The Prime Minister, Gordon Brown, would have us believe that his Government has done the car-driving British public a favour by suspending a proposed 2 pence per litre increase in fuel duty. The rise, announced in the 2007 Budget statement, was originally scheduled for April 1st 2008 but had already been put on hold for six months. At Prime Minister’s Questions on July 16th, the Oppostion leader, David Cameron, asked if this had “anything to do with the Glasgow East by-election”.
But Gordon Brown said the move, coming just before Parliament starts its four-month summer break and amid rising oil prices, would help people facing high food and fuel bills [ BBC ].
The price of fuel in the UK is currently running at about £1.20 per litre for unleaded petrol and £1.30 per litre for diesel. At the start of 2008 prices were around £1.05 and £1.10 respectively. The increases have been blamed on the soaring price of oil and general economic malaise sweeping vulnerable economies such as the UK.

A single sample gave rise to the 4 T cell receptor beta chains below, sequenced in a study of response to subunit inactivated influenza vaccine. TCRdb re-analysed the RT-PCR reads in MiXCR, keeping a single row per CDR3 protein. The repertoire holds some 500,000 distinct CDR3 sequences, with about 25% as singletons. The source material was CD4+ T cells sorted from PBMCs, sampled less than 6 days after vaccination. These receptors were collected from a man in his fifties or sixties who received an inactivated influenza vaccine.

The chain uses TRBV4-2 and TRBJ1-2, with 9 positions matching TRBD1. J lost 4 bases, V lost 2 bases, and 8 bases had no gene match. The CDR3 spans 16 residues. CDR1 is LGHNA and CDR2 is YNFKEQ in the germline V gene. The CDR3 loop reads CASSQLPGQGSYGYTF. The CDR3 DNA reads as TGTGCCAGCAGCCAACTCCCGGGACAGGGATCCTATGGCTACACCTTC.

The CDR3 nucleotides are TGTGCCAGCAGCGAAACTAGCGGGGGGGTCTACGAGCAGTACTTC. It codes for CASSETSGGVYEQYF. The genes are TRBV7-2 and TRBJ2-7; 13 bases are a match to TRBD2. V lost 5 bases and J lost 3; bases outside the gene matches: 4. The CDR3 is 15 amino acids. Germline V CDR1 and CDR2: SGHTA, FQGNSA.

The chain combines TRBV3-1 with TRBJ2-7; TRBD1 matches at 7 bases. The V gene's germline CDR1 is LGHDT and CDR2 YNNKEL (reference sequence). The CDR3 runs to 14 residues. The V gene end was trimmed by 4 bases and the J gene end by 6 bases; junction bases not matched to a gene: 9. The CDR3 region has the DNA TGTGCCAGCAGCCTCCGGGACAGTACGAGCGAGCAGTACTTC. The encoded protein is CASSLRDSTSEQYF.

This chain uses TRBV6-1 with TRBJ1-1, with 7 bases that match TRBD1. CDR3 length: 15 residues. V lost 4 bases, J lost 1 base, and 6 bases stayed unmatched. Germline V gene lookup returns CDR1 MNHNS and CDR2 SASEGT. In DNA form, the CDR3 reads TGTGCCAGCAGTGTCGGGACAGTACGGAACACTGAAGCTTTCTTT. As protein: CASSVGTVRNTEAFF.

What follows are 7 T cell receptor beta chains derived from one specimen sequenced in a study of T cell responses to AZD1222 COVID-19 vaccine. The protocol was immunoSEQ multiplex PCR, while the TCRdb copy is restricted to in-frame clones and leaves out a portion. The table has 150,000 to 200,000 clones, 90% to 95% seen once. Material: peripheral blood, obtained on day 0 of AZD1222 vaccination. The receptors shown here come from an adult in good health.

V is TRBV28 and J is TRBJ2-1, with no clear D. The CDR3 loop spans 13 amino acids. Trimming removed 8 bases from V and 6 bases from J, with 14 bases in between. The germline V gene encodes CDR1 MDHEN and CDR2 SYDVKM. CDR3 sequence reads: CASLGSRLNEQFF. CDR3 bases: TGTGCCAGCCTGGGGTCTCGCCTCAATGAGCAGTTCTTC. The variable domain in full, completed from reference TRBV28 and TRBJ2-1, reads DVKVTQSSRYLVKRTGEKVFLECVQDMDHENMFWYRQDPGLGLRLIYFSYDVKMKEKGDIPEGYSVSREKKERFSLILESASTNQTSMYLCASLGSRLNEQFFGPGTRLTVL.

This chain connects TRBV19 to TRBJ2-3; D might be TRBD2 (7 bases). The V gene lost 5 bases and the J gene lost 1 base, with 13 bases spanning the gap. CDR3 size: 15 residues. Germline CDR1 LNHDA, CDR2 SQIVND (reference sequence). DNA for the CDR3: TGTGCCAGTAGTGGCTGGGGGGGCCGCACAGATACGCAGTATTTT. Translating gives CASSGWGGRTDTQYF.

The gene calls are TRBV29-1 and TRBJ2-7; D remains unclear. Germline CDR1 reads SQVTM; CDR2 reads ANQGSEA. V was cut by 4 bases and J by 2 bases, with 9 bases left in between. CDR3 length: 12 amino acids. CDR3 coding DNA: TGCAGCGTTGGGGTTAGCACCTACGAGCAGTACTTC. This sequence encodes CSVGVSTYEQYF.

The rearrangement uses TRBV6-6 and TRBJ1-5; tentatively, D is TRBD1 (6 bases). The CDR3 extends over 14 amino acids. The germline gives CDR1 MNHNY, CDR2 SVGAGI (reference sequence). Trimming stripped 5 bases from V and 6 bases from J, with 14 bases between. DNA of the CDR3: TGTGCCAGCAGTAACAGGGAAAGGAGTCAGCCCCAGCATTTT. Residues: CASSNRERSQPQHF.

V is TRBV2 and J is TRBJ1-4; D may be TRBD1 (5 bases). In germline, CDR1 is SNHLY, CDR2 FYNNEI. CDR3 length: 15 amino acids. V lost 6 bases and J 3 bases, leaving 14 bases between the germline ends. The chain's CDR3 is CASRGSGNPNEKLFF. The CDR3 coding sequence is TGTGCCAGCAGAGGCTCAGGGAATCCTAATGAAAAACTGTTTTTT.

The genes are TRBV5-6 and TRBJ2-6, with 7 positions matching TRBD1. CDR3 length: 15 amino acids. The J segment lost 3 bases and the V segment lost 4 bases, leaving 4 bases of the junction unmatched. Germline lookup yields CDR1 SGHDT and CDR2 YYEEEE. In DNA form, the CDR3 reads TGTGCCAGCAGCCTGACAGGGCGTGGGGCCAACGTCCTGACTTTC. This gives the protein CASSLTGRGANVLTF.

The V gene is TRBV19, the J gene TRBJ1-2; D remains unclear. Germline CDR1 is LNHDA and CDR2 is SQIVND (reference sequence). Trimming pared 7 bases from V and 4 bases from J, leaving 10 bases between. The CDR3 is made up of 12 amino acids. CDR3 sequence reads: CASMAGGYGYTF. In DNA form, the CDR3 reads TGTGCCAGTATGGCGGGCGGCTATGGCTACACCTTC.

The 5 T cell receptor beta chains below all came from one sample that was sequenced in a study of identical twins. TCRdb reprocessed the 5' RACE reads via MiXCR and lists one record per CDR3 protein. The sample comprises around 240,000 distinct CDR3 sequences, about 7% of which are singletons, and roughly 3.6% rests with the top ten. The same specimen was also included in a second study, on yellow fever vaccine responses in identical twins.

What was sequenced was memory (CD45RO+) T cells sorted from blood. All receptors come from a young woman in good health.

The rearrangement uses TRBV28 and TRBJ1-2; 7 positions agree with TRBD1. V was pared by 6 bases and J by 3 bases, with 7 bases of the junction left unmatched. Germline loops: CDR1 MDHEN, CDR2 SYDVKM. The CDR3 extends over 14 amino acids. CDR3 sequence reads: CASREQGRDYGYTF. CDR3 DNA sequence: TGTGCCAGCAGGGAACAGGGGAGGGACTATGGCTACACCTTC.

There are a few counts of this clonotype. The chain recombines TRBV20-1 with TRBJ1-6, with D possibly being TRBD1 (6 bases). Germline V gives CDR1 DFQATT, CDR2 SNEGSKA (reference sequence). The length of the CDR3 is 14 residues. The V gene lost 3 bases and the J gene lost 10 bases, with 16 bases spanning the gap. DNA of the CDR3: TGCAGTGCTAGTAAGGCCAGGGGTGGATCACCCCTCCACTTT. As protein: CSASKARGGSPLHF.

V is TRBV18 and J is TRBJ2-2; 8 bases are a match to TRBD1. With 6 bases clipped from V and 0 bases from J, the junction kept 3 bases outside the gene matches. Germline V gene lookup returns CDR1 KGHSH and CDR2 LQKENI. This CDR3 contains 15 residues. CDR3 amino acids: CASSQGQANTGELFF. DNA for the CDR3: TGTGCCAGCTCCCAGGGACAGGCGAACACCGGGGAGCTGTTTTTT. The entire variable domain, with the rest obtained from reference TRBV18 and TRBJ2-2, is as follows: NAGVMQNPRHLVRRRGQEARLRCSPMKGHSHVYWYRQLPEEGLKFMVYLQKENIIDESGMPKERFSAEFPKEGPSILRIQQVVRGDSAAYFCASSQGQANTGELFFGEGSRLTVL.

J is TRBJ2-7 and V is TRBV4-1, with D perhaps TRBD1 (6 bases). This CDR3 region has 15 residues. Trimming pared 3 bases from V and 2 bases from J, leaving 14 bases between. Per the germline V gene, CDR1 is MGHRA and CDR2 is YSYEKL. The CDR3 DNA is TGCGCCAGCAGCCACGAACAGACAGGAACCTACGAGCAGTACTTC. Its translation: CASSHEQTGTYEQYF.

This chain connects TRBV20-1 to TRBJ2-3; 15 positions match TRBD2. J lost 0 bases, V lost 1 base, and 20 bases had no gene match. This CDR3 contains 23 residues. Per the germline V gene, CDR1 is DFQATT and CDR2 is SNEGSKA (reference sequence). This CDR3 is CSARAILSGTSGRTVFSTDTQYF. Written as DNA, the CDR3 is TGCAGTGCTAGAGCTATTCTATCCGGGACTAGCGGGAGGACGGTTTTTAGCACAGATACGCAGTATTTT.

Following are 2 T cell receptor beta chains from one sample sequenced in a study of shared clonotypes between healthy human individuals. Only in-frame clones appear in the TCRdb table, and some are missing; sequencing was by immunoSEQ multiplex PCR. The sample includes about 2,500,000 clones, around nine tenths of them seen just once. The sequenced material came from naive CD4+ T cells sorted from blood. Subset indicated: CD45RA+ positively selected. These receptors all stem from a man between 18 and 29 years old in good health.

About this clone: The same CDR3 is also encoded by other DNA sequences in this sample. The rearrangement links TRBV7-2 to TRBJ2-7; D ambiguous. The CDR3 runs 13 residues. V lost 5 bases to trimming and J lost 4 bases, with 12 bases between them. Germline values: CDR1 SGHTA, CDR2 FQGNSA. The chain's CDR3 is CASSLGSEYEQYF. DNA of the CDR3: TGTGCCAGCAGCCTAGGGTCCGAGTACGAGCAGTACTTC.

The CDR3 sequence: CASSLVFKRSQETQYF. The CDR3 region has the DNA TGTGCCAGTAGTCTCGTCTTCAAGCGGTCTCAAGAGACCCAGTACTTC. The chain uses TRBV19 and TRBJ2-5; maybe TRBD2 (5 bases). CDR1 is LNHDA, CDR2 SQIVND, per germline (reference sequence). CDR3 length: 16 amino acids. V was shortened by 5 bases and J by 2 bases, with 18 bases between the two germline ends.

Yet at £1.20 per litre most of the money goes direct to the Government. Even fuel duty (currently 50.35p) is taxed at 17.5%! The Government has therefore enjoyed an income boost with each incremental rise in forecourt fuel costs – fuel duty may be fixed but income from VAT increases every time the cost of a litre rises. In fact the Government is earning about an extra 2 pence per litre in VAT today compared with January 2008 when fuel was 15-20 pence per litre cheaper. The Prime Minister could therefore well afford to suspend the official 2p rise in fuel duty!
How much fuel is sold by UK filling stations each year?
In 2006 9832 operational filling stations sold on average 4081904 litres [Energy Institute].
How much tax per litre do we pay?
For a £1.20 litre of petrol or diesel the breakdown of cost is:
Fuel Duty: 50.35p
Cost of fuel + forecourt charge: 51.65p
In total, given an average sale price of £1.20 the UK Government will receive over £20207 million per year from fuel duty plus at least £7300 million from VAT on fuel, which in total equates to about £872 per second…